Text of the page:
And now, finally, to today's lesson...
Thus far in January there have been a total of 5,981 total "deliveries" made. Holy Toledo! What's going on here? Well, let's dig a little deeper. The CME updates delivery and open interest numbers every night, so when we take a closer look at which parties have been active this month, a bigger picture gets revealed.
Below is the recent issue/stop activity of four of the biggest bullion banks in the world. Scotia is not the player they used to be, but the other three remain Godzillas in the global gold market.
If you're unfamiliar with how this data is reported, here's a key:
- H = House or proprietary account of the bank
- C = Customer accounts of the bank
- I = Issuing/Selling/Delivering gold
- S = Stopping/Buying/Taking delivery of gold
I left the Dec22 numbers on the chart above for scale. Focus instead upon the Jan23 numbers and let's add them up. For just these four banks alone, we have:
- 5,082 contracts being issued or "delivered"
- 5,171 contracts being stopped or "taken delivery”
Hmmm. Those numbers almost perfectly match, and they comprise all but about 800 of the surprisingly large number of total "deliveries" so far this month.
So what's going on here? Nothing of interest. There's no "delivery surge" or "sudden demand for physical" on COMEX. Instead, it's just the same old paper shuffle that we've been writing about for over a decade!
There's very likely little, IF ANY, actual gold that's being "delivered". Instead, it's just a simple exchange of warehouse receipts and warrants. Until late last week, it was Citi that was stopping and "taking delivery" of Jan23 COMEX gold. They had stopped 3,521 contracts.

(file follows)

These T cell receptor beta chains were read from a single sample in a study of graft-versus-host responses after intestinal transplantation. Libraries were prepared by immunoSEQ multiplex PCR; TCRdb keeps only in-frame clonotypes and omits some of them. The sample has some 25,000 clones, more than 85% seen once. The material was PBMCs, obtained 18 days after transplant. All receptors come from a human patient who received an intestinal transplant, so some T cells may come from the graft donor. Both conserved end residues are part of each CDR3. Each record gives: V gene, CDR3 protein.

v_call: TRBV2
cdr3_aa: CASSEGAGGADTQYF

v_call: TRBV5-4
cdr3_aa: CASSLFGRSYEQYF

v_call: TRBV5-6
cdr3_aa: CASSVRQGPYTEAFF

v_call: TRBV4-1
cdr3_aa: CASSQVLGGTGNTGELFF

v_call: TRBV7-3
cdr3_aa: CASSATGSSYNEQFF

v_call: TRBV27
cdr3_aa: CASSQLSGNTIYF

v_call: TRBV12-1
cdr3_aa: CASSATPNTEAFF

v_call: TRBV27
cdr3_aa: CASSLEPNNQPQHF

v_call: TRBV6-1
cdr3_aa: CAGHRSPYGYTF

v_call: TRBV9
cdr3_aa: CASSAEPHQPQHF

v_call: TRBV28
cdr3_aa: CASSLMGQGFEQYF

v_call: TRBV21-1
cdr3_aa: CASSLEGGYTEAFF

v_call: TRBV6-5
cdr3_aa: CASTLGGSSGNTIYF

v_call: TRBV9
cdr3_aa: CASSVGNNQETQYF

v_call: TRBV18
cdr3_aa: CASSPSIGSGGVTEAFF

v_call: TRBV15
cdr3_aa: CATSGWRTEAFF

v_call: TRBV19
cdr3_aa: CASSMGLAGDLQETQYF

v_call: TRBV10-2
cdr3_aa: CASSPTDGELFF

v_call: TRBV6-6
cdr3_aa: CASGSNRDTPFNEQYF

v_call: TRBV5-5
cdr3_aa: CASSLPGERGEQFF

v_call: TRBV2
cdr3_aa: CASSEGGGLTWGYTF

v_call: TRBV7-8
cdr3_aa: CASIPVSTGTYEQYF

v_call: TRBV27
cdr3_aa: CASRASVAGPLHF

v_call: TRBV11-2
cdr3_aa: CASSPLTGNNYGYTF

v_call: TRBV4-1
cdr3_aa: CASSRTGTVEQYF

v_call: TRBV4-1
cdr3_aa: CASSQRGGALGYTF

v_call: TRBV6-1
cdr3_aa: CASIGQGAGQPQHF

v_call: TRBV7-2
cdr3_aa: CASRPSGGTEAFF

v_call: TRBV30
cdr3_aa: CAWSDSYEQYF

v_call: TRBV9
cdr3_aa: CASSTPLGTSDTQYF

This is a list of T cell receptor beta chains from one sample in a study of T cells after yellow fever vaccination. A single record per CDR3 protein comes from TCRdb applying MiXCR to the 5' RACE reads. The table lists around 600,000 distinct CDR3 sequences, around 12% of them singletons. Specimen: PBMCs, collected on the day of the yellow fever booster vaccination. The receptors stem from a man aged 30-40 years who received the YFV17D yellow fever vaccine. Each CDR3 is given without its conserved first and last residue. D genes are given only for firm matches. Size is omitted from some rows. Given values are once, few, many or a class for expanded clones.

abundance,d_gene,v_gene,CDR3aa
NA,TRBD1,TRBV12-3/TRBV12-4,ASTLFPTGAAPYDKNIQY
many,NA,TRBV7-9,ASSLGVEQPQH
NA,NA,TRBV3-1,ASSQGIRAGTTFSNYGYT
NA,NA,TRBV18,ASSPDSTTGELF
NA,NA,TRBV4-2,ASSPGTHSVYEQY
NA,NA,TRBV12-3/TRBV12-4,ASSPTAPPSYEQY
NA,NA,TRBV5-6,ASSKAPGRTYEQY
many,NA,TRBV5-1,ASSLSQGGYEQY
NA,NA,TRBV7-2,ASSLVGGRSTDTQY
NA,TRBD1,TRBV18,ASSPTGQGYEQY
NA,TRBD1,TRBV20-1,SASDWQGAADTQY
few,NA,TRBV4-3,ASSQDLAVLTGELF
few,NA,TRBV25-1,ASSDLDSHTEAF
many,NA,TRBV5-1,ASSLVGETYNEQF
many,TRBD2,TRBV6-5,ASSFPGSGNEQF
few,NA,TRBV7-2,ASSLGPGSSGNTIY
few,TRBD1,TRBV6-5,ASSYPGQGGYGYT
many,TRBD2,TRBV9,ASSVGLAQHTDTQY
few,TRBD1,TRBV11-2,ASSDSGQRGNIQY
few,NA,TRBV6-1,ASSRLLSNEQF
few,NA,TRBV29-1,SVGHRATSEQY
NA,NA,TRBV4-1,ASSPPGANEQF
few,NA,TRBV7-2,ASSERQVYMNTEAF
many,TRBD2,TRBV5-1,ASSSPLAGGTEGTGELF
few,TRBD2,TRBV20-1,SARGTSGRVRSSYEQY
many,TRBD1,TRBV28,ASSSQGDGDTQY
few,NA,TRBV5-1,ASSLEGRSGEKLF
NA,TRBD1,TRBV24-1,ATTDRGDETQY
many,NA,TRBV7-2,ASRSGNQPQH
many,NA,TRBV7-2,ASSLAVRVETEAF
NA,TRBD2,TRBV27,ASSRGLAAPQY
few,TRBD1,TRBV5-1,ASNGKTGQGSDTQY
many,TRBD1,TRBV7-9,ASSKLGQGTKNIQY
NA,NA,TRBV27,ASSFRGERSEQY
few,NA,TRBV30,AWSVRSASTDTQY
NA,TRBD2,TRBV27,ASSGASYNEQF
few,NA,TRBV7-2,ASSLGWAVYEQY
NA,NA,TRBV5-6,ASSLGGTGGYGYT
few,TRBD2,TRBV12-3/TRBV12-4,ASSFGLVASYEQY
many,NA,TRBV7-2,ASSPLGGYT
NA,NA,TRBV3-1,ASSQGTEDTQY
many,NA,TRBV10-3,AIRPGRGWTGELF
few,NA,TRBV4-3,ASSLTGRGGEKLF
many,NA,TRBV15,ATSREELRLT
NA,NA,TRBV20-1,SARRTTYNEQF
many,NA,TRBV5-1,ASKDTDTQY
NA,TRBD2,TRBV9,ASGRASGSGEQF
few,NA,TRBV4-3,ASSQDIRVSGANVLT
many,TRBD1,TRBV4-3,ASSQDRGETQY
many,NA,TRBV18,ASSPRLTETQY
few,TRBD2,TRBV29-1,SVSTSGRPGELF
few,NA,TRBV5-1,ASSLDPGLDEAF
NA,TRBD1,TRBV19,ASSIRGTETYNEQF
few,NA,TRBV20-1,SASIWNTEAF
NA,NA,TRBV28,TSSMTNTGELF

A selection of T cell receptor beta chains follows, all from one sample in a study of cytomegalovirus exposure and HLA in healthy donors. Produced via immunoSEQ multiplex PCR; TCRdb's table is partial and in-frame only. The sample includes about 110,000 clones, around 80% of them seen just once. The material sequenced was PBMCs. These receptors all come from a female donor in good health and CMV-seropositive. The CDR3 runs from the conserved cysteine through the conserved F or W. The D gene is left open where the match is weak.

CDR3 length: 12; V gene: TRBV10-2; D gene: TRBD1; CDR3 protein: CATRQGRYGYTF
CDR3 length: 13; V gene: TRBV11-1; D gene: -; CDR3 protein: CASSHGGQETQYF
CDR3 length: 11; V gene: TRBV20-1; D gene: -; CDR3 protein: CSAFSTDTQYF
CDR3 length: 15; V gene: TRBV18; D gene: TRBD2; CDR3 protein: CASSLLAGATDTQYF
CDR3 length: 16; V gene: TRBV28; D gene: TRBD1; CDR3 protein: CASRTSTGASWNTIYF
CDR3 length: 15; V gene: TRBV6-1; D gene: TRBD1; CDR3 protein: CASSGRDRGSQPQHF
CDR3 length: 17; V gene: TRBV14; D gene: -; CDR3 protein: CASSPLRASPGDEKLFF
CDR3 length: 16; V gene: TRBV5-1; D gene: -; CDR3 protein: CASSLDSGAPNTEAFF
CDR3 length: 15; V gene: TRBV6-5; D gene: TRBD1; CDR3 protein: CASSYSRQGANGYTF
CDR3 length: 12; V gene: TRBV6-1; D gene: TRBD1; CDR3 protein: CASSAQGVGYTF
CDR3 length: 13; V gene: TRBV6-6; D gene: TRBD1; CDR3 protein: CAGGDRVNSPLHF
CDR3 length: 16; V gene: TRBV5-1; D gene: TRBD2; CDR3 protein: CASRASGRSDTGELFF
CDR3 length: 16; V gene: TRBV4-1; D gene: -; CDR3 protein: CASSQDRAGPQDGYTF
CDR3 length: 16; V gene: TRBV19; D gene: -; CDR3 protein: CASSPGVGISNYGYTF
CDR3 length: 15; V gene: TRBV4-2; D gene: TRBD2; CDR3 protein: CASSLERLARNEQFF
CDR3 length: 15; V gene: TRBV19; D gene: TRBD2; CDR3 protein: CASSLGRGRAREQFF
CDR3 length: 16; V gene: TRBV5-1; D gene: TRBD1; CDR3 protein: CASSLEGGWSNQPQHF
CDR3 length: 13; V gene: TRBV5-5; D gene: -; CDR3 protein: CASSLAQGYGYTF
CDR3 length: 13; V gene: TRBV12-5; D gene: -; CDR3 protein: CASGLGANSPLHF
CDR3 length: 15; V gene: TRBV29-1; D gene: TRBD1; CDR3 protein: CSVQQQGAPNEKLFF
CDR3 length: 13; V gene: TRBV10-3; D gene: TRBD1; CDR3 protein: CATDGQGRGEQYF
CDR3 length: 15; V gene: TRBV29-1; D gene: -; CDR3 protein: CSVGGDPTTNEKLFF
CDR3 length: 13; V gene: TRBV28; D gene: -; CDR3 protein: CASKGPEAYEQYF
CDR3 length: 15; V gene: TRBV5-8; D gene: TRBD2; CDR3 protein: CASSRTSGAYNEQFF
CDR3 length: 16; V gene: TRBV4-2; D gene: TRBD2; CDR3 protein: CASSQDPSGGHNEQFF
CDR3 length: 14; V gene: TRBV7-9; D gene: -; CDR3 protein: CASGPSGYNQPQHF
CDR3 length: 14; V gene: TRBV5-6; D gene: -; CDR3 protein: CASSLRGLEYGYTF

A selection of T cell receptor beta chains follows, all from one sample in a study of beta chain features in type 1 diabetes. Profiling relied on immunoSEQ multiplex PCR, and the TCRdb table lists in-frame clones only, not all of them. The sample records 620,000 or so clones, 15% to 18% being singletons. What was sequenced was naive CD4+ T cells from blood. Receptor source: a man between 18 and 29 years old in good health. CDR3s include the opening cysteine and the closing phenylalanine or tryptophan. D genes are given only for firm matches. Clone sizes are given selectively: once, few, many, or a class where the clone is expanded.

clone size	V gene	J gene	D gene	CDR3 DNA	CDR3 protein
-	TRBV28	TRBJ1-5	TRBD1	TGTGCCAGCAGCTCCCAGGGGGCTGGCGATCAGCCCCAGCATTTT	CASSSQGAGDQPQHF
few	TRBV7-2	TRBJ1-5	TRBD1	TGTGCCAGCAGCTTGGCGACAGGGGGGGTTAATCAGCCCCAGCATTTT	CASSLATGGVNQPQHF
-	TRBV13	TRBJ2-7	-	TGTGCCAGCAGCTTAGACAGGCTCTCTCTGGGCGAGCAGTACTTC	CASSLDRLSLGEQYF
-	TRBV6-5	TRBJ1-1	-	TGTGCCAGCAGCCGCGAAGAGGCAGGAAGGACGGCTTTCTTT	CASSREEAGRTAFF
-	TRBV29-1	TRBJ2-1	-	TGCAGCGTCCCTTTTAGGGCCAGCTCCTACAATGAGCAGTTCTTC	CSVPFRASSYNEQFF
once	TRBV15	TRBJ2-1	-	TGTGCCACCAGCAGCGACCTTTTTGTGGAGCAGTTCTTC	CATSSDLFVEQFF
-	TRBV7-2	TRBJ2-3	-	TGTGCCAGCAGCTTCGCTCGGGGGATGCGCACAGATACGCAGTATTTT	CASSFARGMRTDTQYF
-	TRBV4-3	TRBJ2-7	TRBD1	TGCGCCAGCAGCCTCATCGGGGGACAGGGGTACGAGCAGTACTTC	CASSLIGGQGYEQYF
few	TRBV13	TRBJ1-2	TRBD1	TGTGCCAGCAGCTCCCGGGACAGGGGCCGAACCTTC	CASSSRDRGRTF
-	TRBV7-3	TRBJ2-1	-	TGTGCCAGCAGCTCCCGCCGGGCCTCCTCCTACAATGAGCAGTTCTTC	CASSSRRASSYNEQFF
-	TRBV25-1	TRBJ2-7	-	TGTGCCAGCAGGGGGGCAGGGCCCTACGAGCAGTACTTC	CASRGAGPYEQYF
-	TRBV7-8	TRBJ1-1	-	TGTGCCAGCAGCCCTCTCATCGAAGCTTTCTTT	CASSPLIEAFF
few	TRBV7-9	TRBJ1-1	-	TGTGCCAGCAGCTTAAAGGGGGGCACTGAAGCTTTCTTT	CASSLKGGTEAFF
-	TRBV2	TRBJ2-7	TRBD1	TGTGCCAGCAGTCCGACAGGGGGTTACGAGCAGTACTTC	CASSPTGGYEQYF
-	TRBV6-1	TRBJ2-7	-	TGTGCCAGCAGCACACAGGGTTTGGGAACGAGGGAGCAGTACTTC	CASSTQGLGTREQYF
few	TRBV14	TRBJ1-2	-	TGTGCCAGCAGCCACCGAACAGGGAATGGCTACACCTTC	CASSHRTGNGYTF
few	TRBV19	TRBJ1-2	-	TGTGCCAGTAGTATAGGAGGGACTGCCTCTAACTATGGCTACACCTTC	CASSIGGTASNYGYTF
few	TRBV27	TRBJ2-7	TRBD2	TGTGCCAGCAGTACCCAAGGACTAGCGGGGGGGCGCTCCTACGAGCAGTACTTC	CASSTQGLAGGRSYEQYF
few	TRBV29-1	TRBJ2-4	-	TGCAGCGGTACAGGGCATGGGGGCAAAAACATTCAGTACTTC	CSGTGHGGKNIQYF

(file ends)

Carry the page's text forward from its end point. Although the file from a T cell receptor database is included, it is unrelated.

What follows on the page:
But then here comes last Friday, and that same House Account at Citi suddenly issues and "makes delivery" of 1,331 contracts while House Account of BofA, which had previously issued/sold 969 contracts this month, suddenly became the buyer/stopper!
So, again, what the heck is going on here? I'll tell you what's going on—NOTHING! It's all just the same old scam and charade of "physical delivery" on COMEX. No actual metal is moving, neither is there any actual metal being delivered or taken off the exchange. Instead, it's simply The Banks shuffling receipts and warrants, just like they always have.
And one last thing... WHEN delivery defaults finally emerge and a global bank run on physical metal begins, it is NOT going to emanate from COMEX. I'm afraid that anyone who still clings to the "COMEX Default" idea is failing to understand how that exchange operates.
Instead, the chain of leverage and rehypothecation will break somewhere else. Maybe on a smaller market. Maybe in a Swiss bank. Maybe in the unallocated accounts that are offered by myriad bullion dealers. History will note where the scam finally ended.
Just don't expect it to happen on COMEX, where the games have been played since 1975 and, as recent "delivery" notices have shown, the games continue to this day.